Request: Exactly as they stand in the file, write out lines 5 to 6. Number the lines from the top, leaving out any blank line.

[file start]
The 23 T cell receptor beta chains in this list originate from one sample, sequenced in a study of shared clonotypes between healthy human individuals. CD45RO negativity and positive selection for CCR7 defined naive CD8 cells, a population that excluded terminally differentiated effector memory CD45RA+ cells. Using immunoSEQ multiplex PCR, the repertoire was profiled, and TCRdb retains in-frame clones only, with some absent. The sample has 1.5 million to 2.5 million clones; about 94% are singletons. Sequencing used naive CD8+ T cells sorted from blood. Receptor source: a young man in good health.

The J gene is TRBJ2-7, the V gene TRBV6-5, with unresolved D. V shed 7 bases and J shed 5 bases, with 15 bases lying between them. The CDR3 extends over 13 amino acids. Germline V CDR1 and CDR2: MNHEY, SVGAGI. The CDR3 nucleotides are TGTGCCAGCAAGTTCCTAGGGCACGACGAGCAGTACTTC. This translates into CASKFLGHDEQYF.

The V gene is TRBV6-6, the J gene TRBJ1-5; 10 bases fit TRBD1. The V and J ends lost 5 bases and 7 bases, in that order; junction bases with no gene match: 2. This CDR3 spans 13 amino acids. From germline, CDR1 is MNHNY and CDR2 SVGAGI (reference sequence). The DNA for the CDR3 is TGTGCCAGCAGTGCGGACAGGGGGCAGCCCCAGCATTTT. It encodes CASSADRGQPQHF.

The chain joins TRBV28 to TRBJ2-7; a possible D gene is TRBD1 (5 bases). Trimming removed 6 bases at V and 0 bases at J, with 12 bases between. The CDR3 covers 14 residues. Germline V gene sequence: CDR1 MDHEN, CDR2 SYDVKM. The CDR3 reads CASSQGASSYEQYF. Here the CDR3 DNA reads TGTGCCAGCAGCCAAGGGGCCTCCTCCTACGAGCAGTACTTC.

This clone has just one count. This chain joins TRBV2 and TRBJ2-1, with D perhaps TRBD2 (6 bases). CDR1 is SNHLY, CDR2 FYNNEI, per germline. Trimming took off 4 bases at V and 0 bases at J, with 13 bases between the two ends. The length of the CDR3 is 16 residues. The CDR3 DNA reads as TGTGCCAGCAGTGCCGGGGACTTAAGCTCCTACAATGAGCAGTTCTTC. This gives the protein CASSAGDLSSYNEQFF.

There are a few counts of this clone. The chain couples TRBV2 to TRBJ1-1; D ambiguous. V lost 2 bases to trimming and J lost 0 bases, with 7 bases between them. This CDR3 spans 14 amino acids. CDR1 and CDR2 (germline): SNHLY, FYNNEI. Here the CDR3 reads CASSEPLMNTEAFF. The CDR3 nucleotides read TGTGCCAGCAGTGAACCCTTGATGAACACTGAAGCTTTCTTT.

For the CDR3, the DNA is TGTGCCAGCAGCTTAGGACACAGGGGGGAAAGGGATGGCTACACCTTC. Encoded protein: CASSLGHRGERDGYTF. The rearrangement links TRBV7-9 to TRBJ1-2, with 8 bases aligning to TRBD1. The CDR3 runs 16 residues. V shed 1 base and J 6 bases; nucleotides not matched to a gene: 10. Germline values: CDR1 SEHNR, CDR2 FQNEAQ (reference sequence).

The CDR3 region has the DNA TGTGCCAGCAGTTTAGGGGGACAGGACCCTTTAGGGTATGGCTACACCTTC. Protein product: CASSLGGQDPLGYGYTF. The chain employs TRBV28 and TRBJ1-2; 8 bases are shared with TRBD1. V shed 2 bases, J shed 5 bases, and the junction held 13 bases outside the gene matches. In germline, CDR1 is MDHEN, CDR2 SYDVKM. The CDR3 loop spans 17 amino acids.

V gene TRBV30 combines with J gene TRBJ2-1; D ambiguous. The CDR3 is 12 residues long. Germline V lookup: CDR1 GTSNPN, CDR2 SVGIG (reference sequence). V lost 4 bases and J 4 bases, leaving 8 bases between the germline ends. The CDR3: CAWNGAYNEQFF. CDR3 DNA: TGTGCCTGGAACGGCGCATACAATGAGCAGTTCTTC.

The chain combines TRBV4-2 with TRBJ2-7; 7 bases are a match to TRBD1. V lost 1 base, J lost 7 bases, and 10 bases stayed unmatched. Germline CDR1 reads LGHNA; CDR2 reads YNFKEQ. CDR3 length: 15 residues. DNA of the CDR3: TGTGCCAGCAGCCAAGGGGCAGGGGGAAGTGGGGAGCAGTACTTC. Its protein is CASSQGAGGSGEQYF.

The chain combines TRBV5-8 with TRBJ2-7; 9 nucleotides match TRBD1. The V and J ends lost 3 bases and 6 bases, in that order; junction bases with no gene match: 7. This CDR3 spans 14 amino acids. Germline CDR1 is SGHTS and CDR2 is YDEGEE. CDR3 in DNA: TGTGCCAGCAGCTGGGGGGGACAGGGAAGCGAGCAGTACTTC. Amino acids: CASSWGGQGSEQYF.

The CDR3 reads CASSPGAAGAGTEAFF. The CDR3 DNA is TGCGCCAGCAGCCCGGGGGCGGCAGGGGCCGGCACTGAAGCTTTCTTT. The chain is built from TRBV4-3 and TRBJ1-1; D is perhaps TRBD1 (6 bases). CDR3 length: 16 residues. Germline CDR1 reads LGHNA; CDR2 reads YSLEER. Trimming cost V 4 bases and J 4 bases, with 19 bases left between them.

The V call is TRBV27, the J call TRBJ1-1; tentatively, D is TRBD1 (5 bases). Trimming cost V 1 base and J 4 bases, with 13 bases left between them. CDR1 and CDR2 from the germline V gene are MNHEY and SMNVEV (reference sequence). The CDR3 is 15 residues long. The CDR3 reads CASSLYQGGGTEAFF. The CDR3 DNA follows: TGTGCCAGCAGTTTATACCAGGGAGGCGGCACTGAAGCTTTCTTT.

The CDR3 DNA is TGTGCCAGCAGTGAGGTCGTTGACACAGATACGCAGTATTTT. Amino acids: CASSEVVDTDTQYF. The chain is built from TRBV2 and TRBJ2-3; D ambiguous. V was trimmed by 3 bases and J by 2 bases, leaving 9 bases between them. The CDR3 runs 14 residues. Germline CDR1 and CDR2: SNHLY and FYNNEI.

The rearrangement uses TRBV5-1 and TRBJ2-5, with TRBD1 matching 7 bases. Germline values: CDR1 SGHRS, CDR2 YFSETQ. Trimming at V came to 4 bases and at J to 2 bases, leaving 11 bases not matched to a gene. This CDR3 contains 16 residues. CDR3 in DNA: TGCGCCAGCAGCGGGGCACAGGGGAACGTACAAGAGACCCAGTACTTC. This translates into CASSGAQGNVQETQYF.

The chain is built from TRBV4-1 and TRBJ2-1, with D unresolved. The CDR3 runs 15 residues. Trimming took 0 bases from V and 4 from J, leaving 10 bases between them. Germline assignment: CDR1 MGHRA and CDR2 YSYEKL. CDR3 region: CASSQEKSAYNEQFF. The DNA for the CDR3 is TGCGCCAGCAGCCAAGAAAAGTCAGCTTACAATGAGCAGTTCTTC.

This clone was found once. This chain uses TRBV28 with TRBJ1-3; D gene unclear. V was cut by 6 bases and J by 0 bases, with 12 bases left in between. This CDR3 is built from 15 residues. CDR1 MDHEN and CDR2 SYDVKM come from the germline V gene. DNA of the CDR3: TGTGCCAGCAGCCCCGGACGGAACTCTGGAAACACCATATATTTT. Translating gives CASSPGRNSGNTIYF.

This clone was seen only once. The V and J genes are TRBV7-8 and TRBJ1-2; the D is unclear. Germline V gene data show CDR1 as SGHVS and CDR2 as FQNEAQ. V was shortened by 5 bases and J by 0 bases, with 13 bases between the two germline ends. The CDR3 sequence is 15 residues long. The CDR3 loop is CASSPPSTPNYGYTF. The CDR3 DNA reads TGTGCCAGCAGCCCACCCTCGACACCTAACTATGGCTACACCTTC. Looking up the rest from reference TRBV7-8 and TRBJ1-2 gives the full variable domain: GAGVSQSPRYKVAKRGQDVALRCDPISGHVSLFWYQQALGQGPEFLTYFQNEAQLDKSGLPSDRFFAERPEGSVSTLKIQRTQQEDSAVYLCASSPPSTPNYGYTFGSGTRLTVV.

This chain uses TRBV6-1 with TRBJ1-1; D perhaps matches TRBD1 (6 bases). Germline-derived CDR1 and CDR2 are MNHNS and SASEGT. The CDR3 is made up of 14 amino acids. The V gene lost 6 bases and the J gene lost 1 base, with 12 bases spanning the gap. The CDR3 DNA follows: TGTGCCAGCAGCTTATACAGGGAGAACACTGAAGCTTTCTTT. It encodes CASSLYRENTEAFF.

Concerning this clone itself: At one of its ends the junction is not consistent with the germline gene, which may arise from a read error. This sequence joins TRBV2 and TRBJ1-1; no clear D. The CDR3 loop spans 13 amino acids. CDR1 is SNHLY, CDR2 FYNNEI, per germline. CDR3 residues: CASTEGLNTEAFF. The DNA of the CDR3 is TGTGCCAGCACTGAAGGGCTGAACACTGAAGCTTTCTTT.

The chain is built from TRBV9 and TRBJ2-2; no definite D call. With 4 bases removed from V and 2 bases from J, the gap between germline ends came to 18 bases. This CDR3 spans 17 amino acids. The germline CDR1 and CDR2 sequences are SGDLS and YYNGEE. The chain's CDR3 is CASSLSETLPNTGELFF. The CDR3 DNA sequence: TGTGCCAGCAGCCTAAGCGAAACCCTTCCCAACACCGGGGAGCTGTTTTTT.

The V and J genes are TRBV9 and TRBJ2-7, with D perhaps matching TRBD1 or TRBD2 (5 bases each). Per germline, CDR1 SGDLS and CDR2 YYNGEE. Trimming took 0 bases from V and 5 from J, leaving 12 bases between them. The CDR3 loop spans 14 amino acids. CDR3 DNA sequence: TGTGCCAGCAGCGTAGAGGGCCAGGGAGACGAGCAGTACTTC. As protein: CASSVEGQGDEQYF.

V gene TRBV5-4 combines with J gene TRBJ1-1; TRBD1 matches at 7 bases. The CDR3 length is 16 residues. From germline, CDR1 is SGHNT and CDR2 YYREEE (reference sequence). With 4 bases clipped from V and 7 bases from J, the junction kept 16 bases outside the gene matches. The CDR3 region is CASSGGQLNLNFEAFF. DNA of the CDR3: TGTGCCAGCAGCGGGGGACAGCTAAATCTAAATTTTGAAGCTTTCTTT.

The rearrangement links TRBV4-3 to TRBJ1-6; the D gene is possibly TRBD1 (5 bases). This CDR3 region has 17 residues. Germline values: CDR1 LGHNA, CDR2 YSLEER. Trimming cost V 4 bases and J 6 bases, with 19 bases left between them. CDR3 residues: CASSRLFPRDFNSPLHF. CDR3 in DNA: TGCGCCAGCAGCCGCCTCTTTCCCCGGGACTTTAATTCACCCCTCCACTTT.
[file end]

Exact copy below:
This clone has just one count. This chain joins TRBV2 and TRBJ2-1, with D perhaps TRBD2 (6 bases). CDR1 is SNHLY, CDR2 FYNNEI, per germline. Trimming took off 4 bases at V and 0 bases at J, with 13 bases between the two ends. The length of the CDR3 is 16 residues. The CDR3 DNA reads as TGTGCCAGCAGTGCCGGGGACTTAAGCTCCTACAATGAGCAGTTCTTC. This gives the protein CASSAGDLSSYNEQFF.

There are a few counts of this clone. The chain couples TRBV2 to TRBJ1-1; D ambiguous. V lost 2 bases to trimming and J lost 0 bases, with 7 bases between them. This CDR3 spans 14 amino acids. CDR1 and CDR2 (germline): SNHLY, FYNNEI. Here the CDR3 reads CASSEPLMNTEAFF. The CDR3 nucleotides read TGTGCCAGCAGTGAACCCTTGATGAACACTGAAGCTTTCTTT.